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Carl Chr. Vogel v. Vogelstein & Joh. H. A. Friedrich-? "Large portrait of a noble girl", oil, 1820s
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As composition model for this wonderful portrait (obviously painted on commission by the girl's parents) the artist has taken undoubtedly from a (widely known through a mezzotint) painting of the English artist George Morland (1763-1804). We included a picture of the mezzotint as our first additional image nr.11. There is also no doubt, that the painting was painted by two different artists. One of them was the author of the girl's figure and of the park landscape in the background. The other was a brilliant animalist painter working in style of the 17th century Dutch artist Melchior d'Hondecoeter. Our additional images nr.12-13 show the works of the Dresdener artist Johann Heinrich August Friedrich (1789 Dresden -1843 ibidem), who could be the author of this wonderful "rooster"-corner.
It is very likely that the author of the girl's portrait was also a native of Dresden. We believe that only one artist of that period (living in Dresden) could be in question, namely very well known portraitist and historical painter, Carl Christian Vogel von Vogelstein. There are known his numerous large portrait works (many of them are children's portraits!; for comparison, see our images nr.14-17).
Carl Christian Vogel von Vogelstein (1788 Wildenfels - 1868 Munich) was a very important figure in the German Romantical art of the 19th century. He was son and pupil of Christian Lebrecht Vogel (1759-1816). Until the age of fourteen Vogel von Vogelstein lived with his parents in Wildenfels.
From 1804 he attended the Dresdener Academy. Parallel to studying, he earned his bread as the drawing teacher for the family of the Lithuanian Baron von Loewenstern, whom he followed to St. Petersburg in 1808, staying there for four years.
In St. Petersburg Vogel von Vogelstein was able to find independence by obtaining modest quarters in the house of Prince Gagarin. He established himself as a portrait artist, and mainly painted portraits of the numerous foreigners living at that time in the Russian capital. He also painted members of the Russian Court (for instance, Count Saltykov).
In 1812 he returned to Dresden. In the same year Vogel von Vogelstein traveled to Italy via Prague and Vienna. In 1813 he also went to Rome via Venice, Bologna and Florence, and lived there until 1820. He studied works of Old Masters from Giotto to Raphael, and was in the circle of the German Romantical artists and writers. In this period, Vogel von Vogelstein painted mainly religious paintings of large format (sic!).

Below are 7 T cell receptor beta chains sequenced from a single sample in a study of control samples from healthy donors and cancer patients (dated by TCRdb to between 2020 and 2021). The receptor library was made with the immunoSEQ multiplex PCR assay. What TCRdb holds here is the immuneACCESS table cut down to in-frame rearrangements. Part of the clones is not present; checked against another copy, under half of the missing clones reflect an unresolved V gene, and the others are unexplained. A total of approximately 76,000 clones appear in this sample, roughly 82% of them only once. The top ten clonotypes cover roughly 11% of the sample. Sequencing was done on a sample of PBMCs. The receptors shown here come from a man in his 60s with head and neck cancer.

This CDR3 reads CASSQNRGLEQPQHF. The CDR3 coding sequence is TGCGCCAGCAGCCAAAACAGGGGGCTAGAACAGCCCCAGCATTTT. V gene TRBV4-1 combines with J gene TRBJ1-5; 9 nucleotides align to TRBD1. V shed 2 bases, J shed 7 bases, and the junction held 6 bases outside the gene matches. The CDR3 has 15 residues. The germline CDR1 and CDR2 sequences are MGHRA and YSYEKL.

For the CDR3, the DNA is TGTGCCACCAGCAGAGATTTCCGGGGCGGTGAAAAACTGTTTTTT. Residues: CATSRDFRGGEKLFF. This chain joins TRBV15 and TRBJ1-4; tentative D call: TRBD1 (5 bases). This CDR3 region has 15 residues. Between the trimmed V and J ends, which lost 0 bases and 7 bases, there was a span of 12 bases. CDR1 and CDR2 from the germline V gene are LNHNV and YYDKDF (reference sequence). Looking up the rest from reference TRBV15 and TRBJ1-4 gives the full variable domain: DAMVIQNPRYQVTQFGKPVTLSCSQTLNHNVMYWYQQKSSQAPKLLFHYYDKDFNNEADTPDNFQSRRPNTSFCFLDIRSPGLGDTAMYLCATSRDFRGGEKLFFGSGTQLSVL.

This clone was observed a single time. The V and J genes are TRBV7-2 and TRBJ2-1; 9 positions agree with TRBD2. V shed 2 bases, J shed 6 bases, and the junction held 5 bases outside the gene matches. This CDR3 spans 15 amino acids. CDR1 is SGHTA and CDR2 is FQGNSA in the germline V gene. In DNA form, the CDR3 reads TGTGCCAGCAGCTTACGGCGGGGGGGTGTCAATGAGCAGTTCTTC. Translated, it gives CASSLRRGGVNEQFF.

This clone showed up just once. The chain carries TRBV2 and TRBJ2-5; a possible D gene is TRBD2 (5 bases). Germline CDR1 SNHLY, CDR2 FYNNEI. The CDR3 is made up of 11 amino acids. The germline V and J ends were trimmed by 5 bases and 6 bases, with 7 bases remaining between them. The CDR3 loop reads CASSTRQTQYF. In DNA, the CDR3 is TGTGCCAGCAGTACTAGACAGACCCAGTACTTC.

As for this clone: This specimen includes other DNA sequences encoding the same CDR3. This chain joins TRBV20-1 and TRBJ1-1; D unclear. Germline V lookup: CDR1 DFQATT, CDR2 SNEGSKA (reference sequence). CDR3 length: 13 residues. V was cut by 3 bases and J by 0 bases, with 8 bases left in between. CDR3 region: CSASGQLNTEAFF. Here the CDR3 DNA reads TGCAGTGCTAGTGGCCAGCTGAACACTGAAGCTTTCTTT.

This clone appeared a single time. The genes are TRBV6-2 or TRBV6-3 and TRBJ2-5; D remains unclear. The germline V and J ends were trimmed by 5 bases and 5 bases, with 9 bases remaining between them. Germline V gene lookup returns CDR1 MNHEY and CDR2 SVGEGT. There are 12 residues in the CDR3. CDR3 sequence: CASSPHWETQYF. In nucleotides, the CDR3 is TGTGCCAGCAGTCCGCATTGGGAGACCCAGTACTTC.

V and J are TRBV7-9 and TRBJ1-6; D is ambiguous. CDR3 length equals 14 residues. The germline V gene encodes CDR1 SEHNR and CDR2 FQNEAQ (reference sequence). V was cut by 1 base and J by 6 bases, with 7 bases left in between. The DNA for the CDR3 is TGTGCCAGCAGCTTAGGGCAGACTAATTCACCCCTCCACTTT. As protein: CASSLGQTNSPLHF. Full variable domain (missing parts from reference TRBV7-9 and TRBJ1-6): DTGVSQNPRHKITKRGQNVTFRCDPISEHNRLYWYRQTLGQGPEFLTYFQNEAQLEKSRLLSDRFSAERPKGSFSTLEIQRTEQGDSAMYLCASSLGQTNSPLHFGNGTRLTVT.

He was able to stay in Italy as long as seven years, for he was a holder of scholarship granted to him by the King of Saxonia.
In 1820 he came back to Dresden, becoming a Professor at the Academy. From 1822 he was made an Honor Member of the Berliner Academy. In 1824 he was appointed to Court Painter and, while in this position, portrayed many members of the Royal Family, high Saxonian aristocracy, and courtiers.
In 1831 Vogel von Vogelstein became an Honor Member of St. Petersburg Academy and in the same year was ennobled with the predicate "Von (Vogelstein)" by the King of Saxonia. In 1842 he returned to Italy, where he stayed until June 1844.
In 1853 Vogel von Vogelstein retired as professor and moved to Munich. In 1856-57 he returned for the third time to Italy. He died in Munich in 1868.
Mainly a portraitist, Carl Christian Vogel von Vogelstein, was also an outstanding author of religious paintings, many of which went to England. However, quite a few of them can be seen in Germany, primarily in churches and cloisters. His works belong to collections of the greatest museums around the world.
Condition: good; in original empire frame
Creation Year: early 1820s
Measurements:UNFRAMED:146,0x107,0cm/57,5x42,1in FRAMED: 172,5x132,5cm/67,9x52,2in
Object Type:Framed oil painting
Style: 19th century paintings
Technique: oil on canvas
Creator: Carl Christian Vogel von Vogelstein , attrib.
Creator Dates: 1788 Wildenfels-1868 Munich
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